The UK has been devastated by intense flooding and hurricane-force winds over the past few weeks as a result of Storm Dennis and Storm Ciara. And the extreme weather isn’t over yet as more heavy rain and flooding is expected.
What is the long-range forecast?
Those hoping for a change to more spring-like weather as March rolls around will be disappointed as winter looks like it’ll remain a while longer.
According to the Met Office, the end of February will see “unsettled and often windy conditions continue with areas of rain moving east across the UK interspersed with brighter, showery interludes.”
Hail and thunder are also possible in the showery interludes with snow at times over northern hills.
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Temperature-wise, while it’ll be rainy, it might feel a little warmer than the average, particularly in the south.
Into early March, the Met Office said: “Some brief quieter, colder spells are possible later, especially in southern and eastern areas, these bringing some overnight frost and patchy fog in places.
“Elsewhere will continue to see spells of wet and windy weather.”
As March gets underway, the Met Office forecasts a “continuation of the unsettled weather is expected at first, with spells of rain and strong winds broken by brighter but showery conditions”.
The heaviest rain and strongest winds are expected in the northwest, with drier conditions expected in southern and eastern parts.
By mid-March, there is a chance things could begin to settle slightly.
The Met Office said “more prolonged dry spells are possible”, particularly in the south.
The forecast said it expects “any cold interludes to be fairly brief, but with the continued risk of overnight frosts.”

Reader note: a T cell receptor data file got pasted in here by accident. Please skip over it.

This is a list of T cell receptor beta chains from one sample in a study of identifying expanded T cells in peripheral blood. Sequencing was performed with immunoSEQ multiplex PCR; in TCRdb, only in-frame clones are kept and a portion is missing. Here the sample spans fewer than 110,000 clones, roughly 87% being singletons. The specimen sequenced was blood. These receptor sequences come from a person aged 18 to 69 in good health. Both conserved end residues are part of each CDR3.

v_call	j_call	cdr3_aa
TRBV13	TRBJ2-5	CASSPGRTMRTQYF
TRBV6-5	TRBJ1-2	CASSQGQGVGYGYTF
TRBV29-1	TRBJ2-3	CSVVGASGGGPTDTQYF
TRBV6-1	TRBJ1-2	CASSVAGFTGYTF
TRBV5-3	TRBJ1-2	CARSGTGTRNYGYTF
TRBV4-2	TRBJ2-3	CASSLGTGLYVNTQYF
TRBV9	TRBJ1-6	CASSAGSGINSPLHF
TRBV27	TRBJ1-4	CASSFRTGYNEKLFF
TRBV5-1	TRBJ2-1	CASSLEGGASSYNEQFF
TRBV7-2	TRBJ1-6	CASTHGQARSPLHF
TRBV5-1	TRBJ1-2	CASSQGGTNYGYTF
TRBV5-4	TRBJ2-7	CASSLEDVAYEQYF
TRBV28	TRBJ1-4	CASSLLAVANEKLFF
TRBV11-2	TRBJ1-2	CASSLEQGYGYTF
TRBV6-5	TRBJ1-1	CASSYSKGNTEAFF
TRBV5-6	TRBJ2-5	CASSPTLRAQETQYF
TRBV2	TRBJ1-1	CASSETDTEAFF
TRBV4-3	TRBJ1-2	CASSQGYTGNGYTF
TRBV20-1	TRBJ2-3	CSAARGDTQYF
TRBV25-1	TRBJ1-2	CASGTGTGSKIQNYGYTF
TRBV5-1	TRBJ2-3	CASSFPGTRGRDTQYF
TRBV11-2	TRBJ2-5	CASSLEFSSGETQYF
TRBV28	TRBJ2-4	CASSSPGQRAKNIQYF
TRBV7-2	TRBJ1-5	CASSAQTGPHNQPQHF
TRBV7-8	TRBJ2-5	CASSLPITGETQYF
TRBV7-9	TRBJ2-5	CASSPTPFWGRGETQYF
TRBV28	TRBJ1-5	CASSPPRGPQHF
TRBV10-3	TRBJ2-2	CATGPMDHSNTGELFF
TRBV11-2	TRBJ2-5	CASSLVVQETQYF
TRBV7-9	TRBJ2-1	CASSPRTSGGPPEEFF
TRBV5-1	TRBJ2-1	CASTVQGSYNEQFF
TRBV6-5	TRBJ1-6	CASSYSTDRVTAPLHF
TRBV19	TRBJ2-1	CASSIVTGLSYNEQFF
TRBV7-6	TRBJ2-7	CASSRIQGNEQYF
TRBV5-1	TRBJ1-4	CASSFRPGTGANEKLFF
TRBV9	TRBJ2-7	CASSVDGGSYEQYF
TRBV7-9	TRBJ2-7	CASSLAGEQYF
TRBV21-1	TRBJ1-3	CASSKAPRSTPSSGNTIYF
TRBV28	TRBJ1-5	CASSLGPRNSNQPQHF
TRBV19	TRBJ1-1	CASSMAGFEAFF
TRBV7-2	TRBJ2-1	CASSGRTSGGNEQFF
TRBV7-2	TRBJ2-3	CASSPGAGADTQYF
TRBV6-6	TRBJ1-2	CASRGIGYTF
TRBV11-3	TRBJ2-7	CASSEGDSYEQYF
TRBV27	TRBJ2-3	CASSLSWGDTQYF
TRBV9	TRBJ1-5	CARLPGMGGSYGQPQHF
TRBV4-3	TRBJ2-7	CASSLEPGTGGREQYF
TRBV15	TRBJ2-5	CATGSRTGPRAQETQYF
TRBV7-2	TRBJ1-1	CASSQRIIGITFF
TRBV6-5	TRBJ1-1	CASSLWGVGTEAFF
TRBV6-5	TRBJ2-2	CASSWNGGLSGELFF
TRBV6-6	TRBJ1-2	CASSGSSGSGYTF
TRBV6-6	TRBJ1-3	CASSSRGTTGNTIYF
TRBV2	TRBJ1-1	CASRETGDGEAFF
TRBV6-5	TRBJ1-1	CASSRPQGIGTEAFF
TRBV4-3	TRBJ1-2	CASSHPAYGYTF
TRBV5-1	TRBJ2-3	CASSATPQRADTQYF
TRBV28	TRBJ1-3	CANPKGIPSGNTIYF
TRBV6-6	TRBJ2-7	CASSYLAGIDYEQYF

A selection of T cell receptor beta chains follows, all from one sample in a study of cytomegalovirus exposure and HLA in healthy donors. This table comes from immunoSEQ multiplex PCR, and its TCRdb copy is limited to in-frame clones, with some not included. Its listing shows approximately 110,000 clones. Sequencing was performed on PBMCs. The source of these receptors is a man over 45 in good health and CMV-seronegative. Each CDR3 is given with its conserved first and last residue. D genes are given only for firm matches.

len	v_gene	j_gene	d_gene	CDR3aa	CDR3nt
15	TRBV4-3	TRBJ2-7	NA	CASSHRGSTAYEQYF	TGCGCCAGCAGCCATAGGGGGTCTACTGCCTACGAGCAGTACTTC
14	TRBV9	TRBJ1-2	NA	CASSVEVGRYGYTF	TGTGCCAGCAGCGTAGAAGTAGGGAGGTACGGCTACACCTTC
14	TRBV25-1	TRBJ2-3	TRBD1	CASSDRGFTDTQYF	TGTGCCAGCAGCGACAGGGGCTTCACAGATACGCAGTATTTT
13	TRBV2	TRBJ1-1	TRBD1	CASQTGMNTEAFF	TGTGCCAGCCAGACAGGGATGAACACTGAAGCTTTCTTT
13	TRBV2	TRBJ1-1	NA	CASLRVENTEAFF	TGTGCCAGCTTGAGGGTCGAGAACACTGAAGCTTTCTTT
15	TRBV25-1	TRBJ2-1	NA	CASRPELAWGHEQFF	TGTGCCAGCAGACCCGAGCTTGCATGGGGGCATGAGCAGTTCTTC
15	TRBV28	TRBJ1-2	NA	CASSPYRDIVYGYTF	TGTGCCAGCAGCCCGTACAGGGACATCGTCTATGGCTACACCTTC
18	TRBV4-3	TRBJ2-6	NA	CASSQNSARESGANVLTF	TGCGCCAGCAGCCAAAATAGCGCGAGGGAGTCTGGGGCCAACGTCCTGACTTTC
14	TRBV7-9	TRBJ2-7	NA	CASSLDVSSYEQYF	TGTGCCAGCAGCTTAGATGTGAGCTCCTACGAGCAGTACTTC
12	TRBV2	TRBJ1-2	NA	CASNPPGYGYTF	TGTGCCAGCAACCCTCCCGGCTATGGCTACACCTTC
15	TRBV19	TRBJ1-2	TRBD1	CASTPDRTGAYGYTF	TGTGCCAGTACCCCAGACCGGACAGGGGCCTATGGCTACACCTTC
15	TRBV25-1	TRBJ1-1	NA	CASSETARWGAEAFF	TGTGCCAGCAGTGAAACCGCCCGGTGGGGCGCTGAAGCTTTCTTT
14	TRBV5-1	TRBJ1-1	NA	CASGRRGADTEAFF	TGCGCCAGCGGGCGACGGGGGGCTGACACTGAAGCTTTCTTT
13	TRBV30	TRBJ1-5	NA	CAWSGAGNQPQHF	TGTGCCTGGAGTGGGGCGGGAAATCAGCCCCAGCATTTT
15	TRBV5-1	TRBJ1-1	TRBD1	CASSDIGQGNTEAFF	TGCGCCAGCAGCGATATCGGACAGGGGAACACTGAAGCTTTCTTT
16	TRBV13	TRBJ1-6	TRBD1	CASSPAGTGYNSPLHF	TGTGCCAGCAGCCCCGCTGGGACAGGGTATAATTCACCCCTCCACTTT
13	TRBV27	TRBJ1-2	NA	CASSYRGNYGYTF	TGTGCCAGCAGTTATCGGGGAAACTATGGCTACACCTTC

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Of course, forecasts could still change quite drastically this far in advance.
And before this forecast has a chance to manifest, widespread weather warnings are littered across the nation.
The Met Office has issued rain and wind warnings right through the rest of this week into the weekend.
Further rain warnings are in place for Monday.
Many of the warning zones are regions already dealing with unprecedented flooding in the wake of the recent storms.
A month’s worth of rain in 24 hours could also hit north Wales and north-west England, forecasters said, falling on ground that is already saturated.
Nearly 120 flood warnings remain in place across the country.
The Environment Agency said there was a “heightened flood risk” across the Midlands, with six severe warnings – meaning there is a danger to life – still in place near the Welsh border around the Rivers Lugg, Severn and Wye.
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